How to Begin The Conversation About Money When In A Relationship

When my husband and I first met, we moved pretty quickly and by that I mean that we moved in together pretty quickly

Photo: Unsplash/Pablo Heimplatz

Photo: Unsplash/Pablo Heimplatz

When my husband and I first met, we moved pretty quickly and by that I mean that we moved in together pretty quickly. It was after only knowing each other for a month and a half, and we’ve never looked back. But one of the trickiest things about our then-nascent relationship is that we both had to figure out our finances stat. When you live together right off the bat, you’re forced to have some very important conversations — the biggest of which was probably having an honest talk about how much we each made, owed, and what we wanted to do with our money. Do we save? Pay down debt? Travel? It’s all very confusing.

But before we could even figure out if we should pay off debt or travel, we had to actually sit down and talk about one of the most difficult things that a couple (or any human) can talk about: MONEY. It wasn’t an easy conversation, and it’s still sometimes difficult as we continue to figure things out both as a couple and as individuals. And since “the money talk” is always hard, especially early on in relationships, HipLatina  talked to five experts who all shared their professional tips on how to begin the conversation about money when you’re in a relationship. Look, I know it’s not easy but hopefully with these tips you can at least know where to start.

1. Start the conversation ASAP, the earlier the better!

“Talk! The earlier the better! Each partner comes to the relationship with his or her own set of values and beliefs and, in order to have a thriving successful relationship, they need to fully understand each other’s position on money, debt, investing, and spending philosophies.” – Shana Bickel, CPA, Financial Coachwp_*posts

2. Begin by talking about the FUN stuff.

“Having the money talk with a partner can be really daunting and scary, which is one of the many reasons we often put it off. I recommend starting with the fun stuff. The whole point of having money is to experience and have what we want. It’s a tool really. So start with what each of you wants. What are your goals in the short and long term? How do you see your life looking? This conversation is really fun and also serves as the inspiration to get your finances in order because you are doing it for something that’s really worth it! Some of your goals might be the same and some might look different, which brings us to your next question!” – Ashley Feinstein Gerstley, Money Coach and creator of the 30 Day Money Cleansewp_*posts

3. Figure out what your personal short, medium, and long-term goals are. 

“Financial planning as a couple doesn’t mean you have to commingle your accounts and lose your own freedom; it simply allows you to work towards complimentary goals. The best way to start is to take a look at where you are financially with an overview. Write down everything: your income (take-home), expenses (don’t lie or sugar-coat them!), assets (bank accounts, investments, retirement funds, real estate, etc), and debts (credit cards, student loans, car loans, mortgage, etc)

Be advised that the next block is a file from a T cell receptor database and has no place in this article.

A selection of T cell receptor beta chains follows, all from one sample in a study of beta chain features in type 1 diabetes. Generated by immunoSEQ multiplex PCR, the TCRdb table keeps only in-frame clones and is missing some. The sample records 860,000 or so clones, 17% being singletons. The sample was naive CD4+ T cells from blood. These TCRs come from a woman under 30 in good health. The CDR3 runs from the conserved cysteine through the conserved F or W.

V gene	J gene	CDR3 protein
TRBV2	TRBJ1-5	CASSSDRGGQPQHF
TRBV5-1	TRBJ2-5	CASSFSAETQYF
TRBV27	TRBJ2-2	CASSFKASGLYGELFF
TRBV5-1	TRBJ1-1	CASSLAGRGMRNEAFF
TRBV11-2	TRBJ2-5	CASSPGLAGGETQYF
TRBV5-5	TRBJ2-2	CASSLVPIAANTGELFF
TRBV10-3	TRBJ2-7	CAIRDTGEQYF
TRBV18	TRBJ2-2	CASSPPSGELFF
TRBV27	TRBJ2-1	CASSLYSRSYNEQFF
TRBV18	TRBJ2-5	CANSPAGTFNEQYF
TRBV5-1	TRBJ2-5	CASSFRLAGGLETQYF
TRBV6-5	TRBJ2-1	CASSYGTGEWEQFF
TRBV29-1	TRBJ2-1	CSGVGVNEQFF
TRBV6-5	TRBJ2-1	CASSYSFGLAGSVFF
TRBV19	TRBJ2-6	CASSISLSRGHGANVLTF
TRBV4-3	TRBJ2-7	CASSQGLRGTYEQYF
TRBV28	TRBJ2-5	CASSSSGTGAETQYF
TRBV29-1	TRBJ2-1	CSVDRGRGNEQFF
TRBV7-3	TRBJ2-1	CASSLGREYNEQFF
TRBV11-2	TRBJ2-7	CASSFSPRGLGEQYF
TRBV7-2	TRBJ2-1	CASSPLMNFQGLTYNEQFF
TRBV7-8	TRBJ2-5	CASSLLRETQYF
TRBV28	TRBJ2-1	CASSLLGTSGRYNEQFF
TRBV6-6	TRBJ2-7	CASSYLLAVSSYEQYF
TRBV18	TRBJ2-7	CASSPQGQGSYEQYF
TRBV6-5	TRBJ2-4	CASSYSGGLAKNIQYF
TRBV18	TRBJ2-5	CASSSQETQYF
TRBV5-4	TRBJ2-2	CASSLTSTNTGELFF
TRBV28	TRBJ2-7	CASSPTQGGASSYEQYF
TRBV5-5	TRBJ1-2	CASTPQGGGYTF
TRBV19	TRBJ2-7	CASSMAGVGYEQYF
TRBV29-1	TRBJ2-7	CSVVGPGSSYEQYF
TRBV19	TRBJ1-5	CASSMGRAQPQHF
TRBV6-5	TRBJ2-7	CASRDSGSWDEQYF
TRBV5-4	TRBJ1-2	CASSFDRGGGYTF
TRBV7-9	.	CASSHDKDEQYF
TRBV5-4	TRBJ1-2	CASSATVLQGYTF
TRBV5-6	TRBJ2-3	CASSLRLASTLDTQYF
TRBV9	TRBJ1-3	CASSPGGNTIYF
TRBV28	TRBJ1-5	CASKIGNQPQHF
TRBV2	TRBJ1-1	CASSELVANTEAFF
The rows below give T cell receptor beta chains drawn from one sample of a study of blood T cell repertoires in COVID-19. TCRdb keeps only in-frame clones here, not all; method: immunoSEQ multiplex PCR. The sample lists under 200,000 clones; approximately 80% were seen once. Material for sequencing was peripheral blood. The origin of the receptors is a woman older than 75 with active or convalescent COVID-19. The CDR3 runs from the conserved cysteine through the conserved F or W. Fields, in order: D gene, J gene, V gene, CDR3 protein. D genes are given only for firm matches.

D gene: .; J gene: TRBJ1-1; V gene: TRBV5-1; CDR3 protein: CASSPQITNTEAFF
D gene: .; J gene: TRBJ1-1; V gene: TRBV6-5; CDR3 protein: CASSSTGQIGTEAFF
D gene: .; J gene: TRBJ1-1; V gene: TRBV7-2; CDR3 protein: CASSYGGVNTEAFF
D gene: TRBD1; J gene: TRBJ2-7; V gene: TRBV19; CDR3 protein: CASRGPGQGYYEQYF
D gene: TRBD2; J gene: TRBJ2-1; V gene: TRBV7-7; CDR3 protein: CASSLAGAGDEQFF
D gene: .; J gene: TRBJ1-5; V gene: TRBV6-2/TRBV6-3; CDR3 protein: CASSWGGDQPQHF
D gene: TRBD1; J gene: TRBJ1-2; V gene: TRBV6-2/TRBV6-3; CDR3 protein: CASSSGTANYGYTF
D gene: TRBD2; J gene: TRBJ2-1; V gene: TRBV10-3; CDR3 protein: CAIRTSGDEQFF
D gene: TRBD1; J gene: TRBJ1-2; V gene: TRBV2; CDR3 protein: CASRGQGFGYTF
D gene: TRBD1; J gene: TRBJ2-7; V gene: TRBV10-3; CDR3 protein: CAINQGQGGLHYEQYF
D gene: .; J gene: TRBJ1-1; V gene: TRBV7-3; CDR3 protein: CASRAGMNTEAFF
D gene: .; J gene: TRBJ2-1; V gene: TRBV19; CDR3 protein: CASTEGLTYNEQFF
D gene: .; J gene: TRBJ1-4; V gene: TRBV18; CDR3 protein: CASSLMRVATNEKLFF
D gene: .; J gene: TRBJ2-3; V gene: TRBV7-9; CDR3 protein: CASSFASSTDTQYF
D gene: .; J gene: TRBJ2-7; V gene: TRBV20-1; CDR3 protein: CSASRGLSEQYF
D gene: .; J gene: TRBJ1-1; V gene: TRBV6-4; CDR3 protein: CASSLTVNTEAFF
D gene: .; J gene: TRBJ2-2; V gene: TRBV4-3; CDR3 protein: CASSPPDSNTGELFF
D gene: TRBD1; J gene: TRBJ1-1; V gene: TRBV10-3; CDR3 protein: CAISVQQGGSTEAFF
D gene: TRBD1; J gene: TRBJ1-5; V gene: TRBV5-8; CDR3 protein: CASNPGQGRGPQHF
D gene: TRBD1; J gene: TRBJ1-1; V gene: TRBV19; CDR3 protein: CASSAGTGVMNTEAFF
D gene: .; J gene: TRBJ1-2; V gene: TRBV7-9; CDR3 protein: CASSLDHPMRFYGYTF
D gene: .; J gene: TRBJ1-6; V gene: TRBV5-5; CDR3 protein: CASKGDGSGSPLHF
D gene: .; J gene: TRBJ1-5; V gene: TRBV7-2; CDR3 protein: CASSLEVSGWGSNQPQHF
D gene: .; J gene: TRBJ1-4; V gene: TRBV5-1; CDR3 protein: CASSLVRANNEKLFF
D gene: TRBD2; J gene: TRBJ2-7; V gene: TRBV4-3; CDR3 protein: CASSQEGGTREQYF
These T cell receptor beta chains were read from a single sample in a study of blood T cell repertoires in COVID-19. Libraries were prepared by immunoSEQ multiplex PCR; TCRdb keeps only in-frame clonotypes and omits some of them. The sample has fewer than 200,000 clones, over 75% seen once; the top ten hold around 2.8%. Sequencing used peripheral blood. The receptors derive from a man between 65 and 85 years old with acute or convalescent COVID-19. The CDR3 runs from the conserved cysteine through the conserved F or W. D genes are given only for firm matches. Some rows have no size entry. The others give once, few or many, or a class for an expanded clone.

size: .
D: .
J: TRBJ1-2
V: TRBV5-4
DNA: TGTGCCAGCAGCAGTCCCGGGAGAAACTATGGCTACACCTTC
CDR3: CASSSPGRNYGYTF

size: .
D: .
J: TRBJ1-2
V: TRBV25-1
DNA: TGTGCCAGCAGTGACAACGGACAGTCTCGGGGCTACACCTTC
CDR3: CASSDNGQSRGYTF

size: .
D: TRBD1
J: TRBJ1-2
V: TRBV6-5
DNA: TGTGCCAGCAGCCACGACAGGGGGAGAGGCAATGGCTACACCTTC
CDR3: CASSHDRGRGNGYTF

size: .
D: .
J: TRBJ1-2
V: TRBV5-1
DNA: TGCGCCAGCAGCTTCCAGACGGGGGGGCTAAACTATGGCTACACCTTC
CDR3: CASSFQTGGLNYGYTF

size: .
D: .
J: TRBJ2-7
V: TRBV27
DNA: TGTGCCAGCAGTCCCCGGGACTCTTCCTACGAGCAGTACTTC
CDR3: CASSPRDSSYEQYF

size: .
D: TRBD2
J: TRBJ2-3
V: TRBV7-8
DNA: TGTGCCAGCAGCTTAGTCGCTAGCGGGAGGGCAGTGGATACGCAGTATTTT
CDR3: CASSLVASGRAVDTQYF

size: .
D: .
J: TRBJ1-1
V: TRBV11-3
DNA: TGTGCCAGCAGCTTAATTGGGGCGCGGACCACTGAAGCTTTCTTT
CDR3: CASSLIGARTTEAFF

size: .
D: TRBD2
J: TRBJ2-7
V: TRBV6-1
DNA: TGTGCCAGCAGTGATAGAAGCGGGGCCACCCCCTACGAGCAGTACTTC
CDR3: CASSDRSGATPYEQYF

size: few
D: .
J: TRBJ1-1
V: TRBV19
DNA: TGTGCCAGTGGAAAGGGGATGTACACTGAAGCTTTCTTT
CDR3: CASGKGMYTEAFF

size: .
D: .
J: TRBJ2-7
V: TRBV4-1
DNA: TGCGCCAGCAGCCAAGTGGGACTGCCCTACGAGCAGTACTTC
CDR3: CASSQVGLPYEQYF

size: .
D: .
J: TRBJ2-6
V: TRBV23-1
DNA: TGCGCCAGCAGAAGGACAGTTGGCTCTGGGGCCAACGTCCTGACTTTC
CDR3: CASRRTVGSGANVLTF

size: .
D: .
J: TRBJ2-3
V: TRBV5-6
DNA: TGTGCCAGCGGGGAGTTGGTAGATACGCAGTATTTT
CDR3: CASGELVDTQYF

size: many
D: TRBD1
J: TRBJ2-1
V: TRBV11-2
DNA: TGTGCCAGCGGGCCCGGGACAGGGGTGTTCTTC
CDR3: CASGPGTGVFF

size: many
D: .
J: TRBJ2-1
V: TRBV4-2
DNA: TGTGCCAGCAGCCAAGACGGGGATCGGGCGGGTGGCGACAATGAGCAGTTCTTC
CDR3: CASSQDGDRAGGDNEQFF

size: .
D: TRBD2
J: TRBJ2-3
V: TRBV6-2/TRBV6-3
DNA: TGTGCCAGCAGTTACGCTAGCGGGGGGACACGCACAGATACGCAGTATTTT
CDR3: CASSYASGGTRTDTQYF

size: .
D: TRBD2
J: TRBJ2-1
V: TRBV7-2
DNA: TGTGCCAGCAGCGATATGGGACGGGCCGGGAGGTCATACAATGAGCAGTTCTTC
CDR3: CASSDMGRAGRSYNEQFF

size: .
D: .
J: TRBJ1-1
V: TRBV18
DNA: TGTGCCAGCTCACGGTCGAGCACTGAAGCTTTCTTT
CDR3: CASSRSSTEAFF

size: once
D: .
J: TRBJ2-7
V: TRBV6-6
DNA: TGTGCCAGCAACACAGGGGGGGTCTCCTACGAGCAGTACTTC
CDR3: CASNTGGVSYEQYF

The next step is to determine your goals: short, medium, and long-term. What do you want out of life? Do you want to buy a house? Have kids? Take a vacation every year? Focus on a big career move? Go back to school? Retire early? Write down your top goals — first separately, then take a look at how they compare, and devise a set of goals as a couple. This can be an illuminating exercise to determine if you’re on the same page as a couple, and if you’re not, to see what has to change to make it work together. Only once these two steps are complete, can you start to prioritize financial moves, such as tackling debt, investing, and managing daily expenses.” – Nora Dunn, former Certified Financial Planner and full-time financially savvy traveler at The Professional Hobowp_*posts

4. Then get clear on what you want to achieve financially as a couple.

“This is about finding shared goals and values and understanding the limits of their resources. There‘s a big trend now to ‘get rid of your scarcity mindset’ around money, but scarcity has a purpose. Understanding that the money you have today is limited allows you to ask yourself, ‘What do l need and want this money to do for me?’ My clients find themselves living in ways they never imagined — taking that big trip to Europe. But becoming a one-car family to get there, for instance. When you think of your priorities this way, it becomes much clearer where to begin. What motivates you? lf you want to travel, why do you want that? Because you want freedom? What other things bring you that feeling? (Hint: savings! A fat retirement account!)

The other thing that happens when you get clear on what exactly you’re trying to achieve is that you see what moves you towards that, and what doesn’t. It gets a lot easier to brown bag it to lunch when you have a clear vision about where you’re going and how to get there. lf you want to travel a lot, but you also value the freedom that comes from living without stifling debt, you can look at your spending with a different
eye.” – Lynne Somerman, Financial Coach, The Wiser Miserwp_*posts

5. Finally, set a financial date night so you can check in.

“Set a financial date night.  Most goals and financial goal take time to achieve.  Sit down once a month with a bottle of wine, and check in to see how you are both doing financially.  If you are really struggling, you may want to do this once a week.  Working together you can find the balance between paying down debt and living the good life.” – David Rae, Certified Financial Planner

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